La. deputy dies from COVID-19
Sgt. Gregory Warren was 'a dedicated public servant' who served in the U.S. Marines prior to becoming a deputy
EAST BATON ROUGE, La. — An East Baton Rouge sheriff's deputy who was a member of the force for more than 26 years died from the coronavirus Sunday morning, marking the first publicly announced death among local law enforcement agencies as the human toll of the virus continues to grow.
Sgt. Gregory Warren, a former U.S. Marine who worked as a supervisor in the inmate transportation division for the sheriff's office, was 53 years old. Sheriff Sid Gautreaux announced Warren's death Sunday morning, describing him as "a dedicated public servant" who will be greatly missed.
"My heart breaks for his wife Carol, his children, his coworkers and all of those that loved him," Gautreaux said. "Please remember his family in your prayers."
Warren grew up in Waterproof, a village in rural Tensas Parish about 20 miles north of Ferriday that was named for its apparent immunity from the Mississippi River's floodwaters during the community's early history. He moved to Baton Rouge and joined the sheriff's office after serving in the Marines, officials said.
The EBRSO transportation division is responsible for transporting inmates from the parish jail to the courthouse, among other places. Warren was a supervisor, meaning he helped oversee the division but didn't interact directly with inmates.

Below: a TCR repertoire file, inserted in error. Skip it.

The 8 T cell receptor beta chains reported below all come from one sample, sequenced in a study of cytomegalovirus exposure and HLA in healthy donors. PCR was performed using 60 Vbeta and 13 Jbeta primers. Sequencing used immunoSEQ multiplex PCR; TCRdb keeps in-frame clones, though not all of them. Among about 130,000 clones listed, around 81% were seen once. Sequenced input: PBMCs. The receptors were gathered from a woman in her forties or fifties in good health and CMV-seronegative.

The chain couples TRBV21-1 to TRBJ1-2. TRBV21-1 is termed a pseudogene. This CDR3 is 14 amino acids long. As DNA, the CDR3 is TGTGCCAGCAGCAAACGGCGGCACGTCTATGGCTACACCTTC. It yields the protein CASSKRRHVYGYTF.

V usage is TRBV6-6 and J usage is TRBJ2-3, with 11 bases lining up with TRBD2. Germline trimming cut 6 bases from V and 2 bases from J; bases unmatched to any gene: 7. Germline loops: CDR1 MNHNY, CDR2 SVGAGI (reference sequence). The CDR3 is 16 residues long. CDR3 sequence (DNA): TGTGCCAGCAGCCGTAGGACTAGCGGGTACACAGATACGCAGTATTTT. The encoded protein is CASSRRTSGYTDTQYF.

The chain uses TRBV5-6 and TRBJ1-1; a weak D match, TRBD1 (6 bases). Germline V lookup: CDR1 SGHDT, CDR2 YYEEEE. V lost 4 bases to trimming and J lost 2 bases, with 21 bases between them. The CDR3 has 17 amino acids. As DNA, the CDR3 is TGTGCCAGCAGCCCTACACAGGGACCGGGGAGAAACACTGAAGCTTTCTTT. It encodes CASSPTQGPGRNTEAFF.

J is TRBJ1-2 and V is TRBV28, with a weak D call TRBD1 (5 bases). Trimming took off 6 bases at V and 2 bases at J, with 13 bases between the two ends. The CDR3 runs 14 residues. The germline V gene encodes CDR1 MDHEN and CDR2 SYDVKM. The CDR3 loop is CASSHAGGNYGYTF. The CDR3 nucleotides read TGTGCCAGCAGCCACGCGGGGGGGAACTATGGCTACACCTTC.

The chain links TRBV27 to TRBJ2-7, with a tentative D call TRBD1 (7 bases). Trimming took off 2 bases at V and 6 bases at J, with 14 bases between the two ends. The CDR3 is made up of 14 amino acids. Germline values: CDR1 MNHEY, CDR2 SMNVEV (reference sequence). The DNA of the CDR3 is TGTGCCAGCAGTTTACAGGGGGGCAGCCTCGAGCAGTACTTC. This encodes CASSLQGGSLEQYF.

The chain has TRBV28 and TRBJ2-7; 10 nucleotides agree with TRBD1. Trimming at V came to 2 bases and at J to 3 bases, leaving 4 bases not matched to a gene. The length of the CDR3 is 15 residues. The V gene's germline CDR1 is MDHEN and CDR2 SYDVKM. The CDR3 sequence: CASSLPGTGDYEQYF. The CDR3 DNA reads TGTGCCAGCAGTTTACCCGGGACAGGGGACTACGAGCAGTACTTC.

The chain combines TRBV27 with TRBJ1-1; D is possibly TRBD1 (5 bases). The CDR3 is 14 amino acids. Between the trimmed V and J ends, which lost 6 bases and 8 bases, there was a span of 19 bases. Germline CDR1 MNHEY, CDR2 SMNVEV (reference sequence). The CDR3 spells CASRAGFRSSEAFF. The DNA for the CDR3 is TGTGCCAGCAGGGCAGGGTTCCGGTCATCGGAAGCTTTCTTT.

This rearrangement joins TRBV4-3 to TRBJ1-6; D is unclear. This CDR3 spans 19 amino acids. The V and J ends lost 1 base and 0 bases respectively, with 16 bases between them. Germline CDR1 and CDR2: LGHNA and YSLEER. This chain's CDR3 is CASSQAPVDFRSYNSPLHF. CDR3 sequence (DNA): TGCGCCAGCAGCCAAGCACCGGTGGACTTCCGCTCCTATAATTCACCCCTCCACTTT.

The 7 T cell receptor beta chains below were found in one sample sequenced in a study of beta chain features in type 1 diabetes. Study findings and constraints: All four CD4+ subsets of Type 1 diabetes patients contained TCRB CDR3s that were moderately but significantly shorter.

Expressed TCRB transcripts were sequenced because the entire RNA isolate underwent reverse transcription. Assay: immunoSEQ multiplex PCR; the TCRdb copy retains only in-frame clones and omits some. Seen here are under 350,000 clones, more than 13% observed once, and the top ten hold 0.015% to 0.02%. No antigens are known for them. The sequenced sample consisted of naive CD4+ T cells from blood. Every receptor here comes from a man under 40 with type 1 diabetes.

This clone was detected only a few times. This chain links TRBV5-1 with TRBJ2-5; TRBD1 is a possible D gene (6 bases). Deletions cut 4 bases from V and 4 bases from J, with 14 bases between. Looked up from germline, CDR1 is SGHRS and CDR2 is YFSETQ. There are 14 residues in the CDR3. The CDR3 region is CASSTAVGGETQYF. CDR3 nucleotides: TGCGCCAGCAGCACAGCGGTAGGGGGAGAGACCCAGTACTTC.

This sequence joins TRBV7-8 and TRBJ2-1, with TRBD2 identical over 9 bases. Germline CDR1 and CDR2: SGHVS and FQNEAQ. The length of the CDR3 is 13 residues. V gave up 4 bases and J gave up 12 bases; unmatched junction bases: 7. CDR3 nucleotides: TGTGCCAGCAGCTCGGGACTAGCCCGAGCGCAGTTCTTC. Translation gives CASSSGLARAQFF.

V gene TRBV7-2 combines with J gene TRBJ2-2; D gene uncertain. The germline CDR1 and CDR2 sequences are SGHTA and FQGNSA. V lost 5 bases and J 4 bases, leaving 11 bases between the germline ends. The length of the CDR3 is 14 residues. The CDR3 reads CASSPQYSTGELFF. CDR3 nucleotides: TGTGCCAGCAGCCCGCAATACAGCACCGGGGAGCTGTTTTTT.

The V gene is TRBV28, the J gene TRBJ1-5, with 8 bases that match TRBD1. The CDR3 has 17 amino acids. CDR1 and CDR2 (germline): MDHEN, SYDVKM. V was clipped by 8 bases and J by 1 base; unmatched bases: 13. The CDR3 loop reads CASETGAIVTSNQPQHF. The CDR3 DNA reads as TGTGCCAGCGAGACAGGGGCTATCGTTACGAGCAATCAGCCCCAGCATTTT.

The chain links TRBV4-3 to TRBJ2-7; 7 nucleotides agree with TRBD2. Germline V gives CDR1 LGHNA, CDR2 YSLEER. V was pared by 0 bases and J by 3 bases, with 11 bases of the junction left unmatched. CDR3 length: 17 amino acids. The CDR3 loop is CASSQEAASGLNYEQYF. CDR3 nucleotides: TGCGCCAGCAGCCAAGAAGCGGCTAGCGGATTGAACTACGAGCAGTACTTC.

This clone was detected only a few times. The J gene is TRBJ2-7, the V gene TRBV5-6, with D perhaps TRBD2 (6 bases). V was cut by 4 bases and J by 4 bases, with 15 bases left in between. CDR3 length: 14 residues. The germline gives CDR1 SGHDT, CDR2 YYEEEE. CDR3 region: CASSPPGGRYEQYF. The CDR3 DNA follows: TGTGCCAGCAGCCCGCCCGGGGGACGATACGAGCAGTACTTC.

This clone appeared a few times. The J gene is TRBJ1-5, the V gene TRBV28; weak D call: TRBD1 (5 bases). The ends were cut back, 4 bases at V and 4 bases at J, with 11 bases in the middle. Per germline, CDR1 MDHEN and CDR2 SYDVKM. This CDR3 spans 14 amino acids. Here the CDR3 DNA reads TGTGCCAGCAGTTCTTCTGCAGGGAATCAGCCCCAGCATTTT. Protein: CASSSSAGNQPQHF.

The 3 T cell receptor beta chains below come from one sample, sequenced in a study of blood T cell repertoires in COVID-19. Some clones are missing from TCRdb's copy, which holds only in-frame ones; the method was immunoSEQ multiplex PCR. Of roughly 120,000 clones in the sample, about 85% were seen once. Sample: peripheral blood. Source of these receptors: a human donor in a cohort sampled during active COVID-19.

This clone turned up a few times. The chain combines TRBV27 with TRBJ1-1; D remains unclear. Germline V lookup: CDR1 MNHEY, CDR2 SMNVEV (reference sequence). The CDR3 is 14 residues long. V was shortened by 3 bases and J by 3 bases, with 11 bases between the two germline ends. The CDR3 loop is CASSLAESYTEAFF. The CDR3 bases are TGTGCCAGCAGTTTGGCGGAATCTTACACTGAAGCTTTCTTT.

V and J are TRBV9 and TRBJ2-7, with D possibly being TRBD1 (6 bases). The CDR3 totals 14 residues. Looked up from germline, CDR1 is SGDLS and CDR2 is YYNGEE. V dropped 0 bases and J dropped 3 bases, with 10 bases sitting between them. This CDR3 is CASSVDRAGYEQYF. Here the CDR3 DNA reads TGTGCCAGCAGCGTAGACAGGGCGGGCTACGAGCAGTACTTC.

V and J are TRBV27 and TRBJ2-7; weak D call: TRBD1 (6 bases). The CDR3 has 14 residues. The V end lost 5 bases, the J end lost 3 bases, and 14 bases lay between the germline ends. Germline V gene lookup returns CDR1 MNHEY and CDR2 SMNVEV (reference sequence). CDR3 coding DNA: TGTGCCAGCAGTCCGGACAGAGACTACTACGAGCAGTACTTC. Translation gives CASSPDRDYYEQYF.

Several other deputies have tested positive for the coronavirus in recent days and still others are self quarantining. At least three jail inmates have also tested positive.
"We are all in a period of uncertainty and challenge in dealing with this national pandemic. The safety and health of every member of our community is something I work and pray for daily," Gautreaux said in a statement, imploring his subordinates to "please take all necessary precautions and use all available equipment and resources to protect themselves not only at work, but any time they must be out in the community."
The sheriff's office is providing personal protective equipment, including masks and gloves, to all deputies. Local law enforcement agencies have also asked that members of the public report crimes over the phone whenever possible to minimize close contact.
Gautreaux and Baton Rouge Police Chief Murphy Paul have said they're developing plans to reallocate manpower if the need arises because a significant number of officers get sick or have to quarantine. It's one of several potential impacts on public safety and the local criminal justice system as coronavirus cases continue to climb in the Baton Rouge area.
As of Friday, just one city police officer had tested positive and three others were being quarantined.
"I am so grateful to all of our first responders and health care professionals for their hard work and commitment during what are troubling times for all of us," Gautreaux said. "May God bless and protect each of you."